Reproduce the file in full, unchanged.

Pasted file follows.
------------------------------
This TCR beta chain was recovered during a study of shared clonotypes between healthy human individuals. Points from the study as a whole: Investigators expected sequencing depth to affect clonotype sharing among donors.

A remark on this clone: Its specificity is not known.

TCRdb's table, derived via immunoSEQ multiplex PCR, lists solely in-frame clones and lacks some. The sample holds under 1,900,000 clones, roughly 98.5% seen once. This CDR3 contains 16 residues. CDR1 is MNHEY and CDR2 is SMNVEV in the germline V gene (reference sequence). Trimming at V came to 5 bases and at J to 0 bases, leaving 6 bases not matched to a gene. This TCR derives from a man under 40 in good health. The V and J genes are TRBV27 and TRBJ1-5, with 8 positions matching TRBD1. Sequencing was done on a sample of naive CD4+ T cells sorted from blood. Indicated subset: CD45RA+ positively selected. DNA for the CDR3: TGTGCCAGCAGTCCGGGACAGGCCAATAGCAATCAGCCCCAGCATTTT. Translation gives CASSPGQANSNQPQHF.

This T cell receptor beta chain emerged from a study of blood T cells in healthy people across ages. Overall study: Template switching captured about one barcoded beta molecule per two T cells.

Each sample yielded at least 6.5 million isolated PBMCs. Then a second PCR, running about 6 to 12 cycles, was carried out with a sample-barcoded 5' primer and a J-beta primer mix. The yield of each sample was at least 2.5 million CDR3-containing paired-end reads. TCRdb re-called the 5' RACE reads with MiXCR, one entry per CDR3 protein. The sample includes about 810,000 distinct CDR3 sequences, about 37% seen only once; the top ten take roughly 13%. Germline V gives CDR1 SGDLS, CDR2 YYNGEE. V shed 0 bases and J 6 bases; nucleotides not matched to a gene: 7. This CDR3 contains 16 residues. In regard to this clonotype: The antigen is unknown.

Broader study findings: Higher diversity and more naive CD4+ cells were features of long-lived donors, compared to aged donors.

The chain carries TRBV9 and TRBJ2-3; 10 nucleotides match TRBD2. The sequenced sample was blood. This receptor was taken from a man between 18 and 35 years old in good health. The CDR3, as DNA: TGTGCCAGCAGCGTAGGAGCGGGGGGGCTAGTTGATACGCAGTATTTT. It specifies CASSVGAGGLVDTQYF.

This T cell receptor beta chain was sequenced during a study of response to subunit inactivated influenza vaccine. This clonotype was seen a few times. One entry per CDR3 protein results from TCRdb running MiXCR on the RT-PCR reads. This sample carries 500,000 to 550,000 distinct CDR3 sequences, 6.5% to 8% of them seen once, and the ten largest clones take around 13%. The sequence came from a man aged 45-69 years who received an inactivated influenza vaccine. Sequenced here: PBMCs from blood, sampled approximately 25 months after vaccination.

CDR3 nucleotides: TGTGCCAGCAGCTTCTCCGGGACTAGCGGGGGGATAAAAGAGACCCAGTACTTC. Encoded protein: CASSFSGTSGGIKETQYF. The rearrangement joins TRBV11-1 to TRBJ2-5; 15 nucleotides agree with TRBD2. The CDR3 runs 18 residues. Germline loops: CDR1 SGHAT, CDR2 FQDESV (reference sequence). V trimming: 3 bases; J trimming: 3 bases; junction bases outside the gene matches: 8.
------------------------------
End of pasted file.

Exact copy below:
This TCR beta chain was recovered during a study of shared clonotypes between healthy human individuals. Points from the study as a whole: Investigators expected sequencing depth to affect clonotype sharing among donors.

A remark on this clone: Its specificity is not known.

TCRdb's table, derived via immunoSEQ multiplex PCR, lists solely in-frame clones and lacks some. The sample holds under 1,900,000 clones, roughly 98.5% seen once. This CDR3 contains 16 residues. CDR1 is MNHEY and CDR2 is SMNVEV in the germline V gene (reference sequence). Trimming at V came to 5 bases and at J to 0 bases, leaving 6 bases not matched to a gene. This TCR derives from a man under 40 in good health. The V and J genes are TRBV27 and TRBJ1-5, with 8 positions matching TRBD1. Sequencing was done on a sample of naive CD4+ T cells sorted from blood. Indicated subset: CD45RA+ positively selected. DNA for the CDR3: TGTGCCAGCAGTCCGGGACAGGCCAATAGCAATCAGCCCCAGCATTTT. Translation gives CASSPGQANSNQPQHF.

This T cell receptor beta chain emerged from a study of blood T cells in healthy people across ages. Overall study: Template switching captured about one barcoded beta molecule per two T cells.

Each sample yielded at least 6.5 million isolated PBMCs. Then a second PCR, running about 6 to 12 cycles, was carried out with a sample-barcoded 5' primer and a J-beta primer mix. The yield of each sample was at least 2.5 million CDR3-containing paired-end reads. TCRdb re-called the 5' RACE reads with MiXCR, one entry per CDR3 protein. The sample includes about 810,000 distinct CDR3 sequences, about 37% seen only once; the top ten take roughly 13%. Germline V gives CDR1 SGDLS, CDR2 YYNGEE. V shed 0 bases and J 6 bases; nucleotides not matched to a gene: 7. This CDR3 contains 16 residues. In regard to this clonotype: The antigen is unknown.

Broader study findings: Higher diversity and more naive CD4+ cells were features of long-lived donors, compared to aged donors.

The chain carries TRBV9 and TRBJ2-3; 10 nucleotides match TRBD2. The sequenced sample was blood. This receptor was taken from a man between 18 and 35 years old in good health. The CDR3, as DNA: TGTGCCAGCAGCGTAGGAGCGGGGGGGCTAGTTGATACGCAGTATTTT. It specifies CASSVGAGGLVDTQYF.

This T cell receptor beta chain was sequenced during a study of response to subunit inactivated influenza vaccine. This clonotype was seen a few times. One entry per CDR3 protein results from TCRdb running MiXCR on the RT-PCR reads. This sample carries 500,000 to 550,000 distinct CDR3 sequences, 6.5% to 8% of them seen once, and the ten largest clones take around 13%. The sequence came from a man aged 45-69 years who received an inactivated influenza vaccine. Sequenced here: PBMCs from blood, sampled approximately 25 months after vaccination.

CDR3 nucleotides: TGTGCCAGCAGCTTCTCCGGGACTAGCGGGGGGATAAAAGAGACCCAGTACTTC. Encoded protein: CASSFSGTSGGIKETQYF. The rearrangement joins TRBV11-1 to TRBJ2-5; 15 nucleotides agree with TRBD2. The CDR3 runs 18 residues. Germline loops: CDR1 SGHAT, CDR2 FQDESV (reference sequence). V trimming: 3 bases; J trimming: 3 bases; junction bases outside the gene matches: 8.